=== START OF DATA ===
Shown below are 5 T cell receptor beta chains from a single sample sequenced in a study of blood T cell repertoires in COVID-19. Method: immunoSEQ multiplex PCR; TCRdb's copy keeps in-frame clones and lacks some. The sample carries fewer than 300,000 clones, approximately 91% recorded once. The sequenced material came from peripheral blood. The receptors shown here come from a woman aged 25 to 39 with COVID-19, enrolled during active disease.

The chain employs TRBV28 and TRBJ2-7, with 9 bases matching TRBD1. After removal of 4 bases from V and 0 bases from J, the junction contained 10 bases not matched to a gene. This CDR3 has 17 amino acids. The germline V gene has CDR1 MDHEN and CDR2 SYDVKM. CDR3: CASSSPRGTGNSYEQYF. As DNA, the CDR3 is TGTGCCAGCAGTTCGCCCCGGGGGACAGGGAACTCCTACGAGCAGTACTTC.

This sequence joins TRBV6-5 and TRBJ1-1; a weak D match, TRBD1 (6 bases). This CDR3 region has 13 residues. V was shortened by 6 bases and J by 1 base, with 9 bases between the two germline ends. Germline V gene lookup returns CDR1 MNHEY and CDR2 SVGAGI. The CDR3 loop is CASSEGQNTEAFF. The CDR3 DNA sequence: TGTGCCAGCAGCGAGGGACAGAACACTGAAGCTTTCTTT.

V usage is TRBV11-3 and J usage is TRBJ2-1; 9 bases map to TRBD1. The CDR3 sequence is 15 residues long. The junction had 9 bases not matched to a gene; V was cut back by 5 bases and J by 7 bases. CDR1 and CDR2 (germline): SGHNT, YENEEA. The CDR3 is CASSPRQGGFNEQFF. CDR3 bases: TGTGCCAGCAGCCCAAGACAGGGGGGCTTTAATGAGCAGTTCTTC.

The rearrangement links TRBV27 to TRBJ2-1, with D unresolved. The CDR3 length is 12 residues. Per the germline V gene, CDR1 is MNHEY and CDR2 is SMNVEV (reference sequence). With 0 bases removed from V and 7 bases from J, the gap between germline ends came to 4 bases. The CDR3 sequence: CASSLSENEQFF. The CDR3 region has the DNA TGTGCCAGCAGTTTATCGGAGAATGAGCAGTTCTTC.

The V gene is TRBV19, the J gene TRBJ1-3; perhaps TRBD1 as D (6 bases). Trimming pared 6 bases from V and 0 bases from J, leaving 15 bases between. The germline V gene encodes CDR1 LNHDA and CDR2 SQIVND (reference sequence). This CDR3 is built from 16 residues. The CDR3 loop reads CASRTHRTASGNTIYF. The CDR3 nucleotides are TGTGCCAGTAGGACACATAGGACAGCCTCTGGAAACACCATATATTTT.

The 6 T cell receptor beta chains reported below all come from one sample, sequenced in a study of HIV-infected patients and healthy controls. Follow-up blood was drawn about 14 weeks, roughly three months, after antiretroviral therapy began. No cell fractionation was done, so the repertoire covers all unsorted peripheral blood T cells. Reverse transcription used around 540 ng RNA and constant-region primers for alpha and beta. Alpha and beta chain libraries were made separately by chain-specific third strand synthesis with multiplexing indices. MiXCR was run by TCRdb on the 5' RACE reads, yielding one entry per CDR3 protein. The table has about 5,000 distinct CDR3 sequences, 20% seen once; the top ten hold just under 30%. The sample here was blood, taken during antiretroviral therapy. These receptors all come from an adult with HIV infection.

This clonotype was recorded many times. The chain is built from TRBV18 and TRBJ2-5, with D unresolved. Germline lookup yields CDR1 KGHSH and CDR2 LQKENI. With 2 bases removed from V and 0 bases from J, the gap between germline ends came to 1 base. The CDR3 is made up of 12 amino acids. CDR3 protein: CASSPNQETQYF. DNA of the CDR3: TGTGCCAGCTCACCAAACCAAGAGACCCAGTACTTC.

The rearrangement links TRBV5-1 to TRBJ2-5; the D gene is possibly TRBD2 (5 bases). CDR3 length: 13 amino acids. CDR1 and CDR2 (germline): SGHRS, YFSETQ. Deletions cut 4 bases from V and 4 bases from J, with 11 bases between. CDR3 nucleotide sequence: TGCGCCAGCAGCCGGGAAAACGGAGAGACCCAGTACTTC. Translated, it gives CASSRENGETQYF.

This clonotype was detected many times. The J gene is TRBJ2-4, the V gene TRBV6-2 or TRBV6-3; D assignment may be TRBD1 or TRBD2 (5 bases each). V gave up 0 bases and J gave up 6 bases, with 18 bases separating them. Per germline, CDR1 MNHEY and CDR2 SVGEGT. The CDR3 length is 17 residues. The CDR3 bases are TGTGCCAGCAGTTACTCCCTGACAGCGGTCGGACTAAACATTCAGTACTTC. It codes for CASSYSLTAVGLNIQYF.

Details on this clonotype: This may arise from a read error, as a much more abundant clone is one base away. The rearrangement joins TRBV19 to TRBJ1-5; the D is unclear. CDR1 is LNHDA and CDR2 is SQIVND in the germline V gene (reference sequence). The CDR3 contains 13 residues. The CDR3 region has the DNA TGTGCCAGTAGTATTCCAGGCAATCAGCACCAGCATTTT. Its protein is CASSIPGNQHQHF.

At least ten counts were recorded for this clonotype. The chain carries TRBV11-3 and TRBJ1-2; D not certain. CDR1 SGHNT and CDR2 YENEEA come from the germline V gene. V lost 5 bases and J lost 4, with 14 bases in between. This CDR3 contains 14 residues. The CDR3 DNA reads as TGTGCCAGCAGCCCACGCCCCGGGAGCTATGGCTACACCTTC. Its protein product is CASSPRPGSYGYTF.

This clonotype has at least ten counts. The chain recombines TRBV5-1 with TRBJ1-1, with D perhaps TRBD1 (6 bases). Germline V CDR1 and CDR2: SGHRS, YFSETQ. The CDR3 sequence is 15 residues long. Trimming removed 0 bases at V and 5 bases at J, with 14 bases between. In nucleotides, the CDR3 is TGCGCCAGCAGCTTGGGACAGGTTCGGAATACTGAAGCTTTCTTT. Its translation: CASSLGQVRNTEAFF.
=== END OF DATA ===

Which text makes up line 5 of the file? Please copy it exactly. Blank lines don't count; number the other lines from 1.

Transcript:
The rearrangement links TRBV27 to TRBJ2-1, with D unresolved. The CDR3 length is 12 residues. Per the germline V gene, CDR1 is MNHEY and CDR2 is SMNVEV (reference sequence). With 0 bases removed from V and 7 bases from J, the gap between germline ends came to 4 bases. The CDR3 sequence: CASSLSENEQFF. The CDR3 region has the DNA TGTGCCAGCAGTTTATCGGAGAATGAGCAGTTCTTC.